By Andrew Comstock, CFA; a financial advisor on NerdWallet’s Ask an Advisor.
Taking out a loan against your 401(k) is often seen as a convenient way to pay off credit card debt, put a down payment on a house or deal with that financial emergency. But borrowing from your retirement savings is usually not a wise financial decision, and data suggest it leads to bad habits down the road.
According to AON Hewitt, a human resources consulting group, one in four participants in a 401(k) plan had taken out a loan against her principal at some time, and some $6 billion in 401(k) loans are defaulted on each year. The trend is sobering, with the amount of outstanding loans rising significantly over the past five years.
On the surface, taking a loan from your 401(k) looks like you are borrowing from yourself. This is true, but it’s more complicated than that. Here’s why taking out a loan against your nest egg is not a wise financial move.
You lose the ability to compound
When you take out a loan from your 401(k) you pay yourself interest but you lose the ability compound your 401(k) assets at higher rates of return. A common interest rate you would pay yourself is the prime rate plus 1%, the sum of which is currently 4.25%. Now compare that to the S&P 500’s average annual return of 8% to 10%, or even the nearly 30% the index returned in 2013. The opportunity cost of losing this level of return is just a killer, and that is missed tax-deferred compounding! Not taking full advantage of compounding could lead to delayed retirement or not having enough saved for retirement.
What if you leave a job or are fired?
If you leave a job or are fired, having an outstanding loan can become a significant headache at a moment when you have more important things on your mind. Some plans offer flexibility on paying back your loan, while others require you to pay it back within 60 days. If you default on the loan, your loan balance becomes a distribution, and if you are younger than 59½ you will owe income taxes on the amount plus a 10% early withdrawal penalty.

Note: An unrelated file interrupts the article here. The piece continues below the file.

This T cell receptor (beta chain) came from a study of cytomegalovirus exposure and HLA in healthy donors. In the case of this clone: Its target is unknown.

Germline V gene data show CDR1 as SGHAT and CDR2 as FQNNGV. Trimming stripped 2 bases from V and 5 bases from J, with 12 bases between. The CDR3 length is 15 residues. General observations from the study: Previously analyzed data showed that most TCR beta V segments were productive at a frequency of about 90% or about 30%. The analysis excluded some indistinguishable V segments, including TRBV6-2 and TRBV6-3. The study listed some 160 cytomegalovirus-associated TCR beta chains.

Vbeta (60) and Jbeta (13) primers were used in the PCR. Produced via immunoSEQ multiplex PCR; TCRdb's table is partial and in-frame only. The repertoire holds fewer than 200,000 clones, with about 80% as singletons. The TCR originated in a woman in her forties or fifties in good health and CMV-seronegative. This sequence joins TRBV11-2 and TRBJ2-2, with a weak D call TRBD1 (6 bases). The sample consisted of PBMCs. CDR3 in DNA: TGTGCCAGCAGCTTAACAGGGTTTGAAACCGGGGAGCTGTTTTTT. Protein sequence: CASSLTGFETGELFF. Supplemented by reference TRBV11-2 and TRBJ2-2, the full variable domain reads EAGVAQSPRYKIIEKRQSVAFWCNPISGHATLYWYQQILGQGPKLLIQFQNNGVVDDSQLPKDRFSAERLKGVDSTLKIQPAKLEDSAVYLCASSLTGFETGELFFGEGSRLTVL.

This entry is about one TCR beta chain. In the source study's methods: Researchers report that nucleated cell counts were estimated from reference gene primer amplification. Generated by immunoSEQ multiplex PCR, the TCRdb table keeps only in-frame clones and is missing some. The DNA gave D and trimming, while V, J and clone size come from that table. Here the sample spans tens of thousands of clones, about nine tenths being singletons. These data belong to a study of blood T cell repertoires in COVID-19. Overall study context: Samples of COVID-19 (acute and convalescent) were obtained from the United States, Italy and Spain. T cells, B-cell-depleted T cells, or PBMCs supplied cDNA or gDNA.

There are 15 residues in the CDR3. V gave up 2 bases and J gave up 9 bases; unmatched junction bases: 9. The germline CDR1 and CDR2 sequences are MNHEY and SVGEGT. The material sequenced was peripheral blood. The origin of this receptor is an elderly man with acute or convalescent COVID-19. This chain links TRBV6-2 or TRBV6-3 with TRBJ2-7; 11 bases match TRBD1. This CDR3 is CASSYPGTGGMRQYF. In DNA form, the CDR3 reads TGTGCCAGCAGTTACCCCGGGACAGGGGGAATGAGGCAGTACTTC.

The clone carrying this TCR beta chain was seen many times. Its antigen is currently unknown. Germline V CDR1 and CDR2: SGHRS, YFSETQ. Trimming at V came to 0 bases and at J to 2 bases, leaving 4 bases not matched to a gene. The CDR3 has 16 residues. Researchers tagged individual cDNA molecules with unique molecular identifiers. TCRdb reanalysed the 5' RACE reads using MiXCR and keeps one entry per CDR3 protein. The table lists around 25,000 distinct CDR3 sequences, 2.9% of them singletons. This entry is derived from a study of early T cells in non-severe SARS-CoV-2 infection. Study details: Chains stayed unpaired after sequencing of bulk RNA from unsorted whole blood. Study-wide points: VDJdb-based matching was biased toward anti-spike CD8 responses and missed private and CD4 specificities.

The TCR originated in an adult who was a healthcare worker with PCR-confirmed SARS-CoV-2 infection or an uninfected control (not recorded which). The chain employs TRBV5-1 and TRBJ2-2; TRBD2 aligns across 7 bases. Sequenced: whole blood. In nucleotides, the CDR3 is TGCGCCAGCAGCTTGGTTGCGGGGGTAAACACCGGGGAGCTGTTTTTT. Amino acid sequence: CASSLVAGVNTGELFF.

It can lead to bad habits down the road
Some individuals look at 401(k) loans as a quick fix to a financial problem or temporarily addressing poor spending habits. Fidelity has done some research on their 401(k) clients, and they found the more loans you take the more likely you are to default and take a hardship withdrawal.
Fidelity found that “half of borrowers take more than one loan, and that the likelihood of taking a hardship withdrawal rises dramatically among multiple borrowers (climbing steadily from 6% for those who have taken one loan to 27% for those who have taken 7 loans).”
In short, 401(k) loans can be a feasible option if you have exhausted all other financial avenues. They should be a last resort, not a means to take a trip to a resort.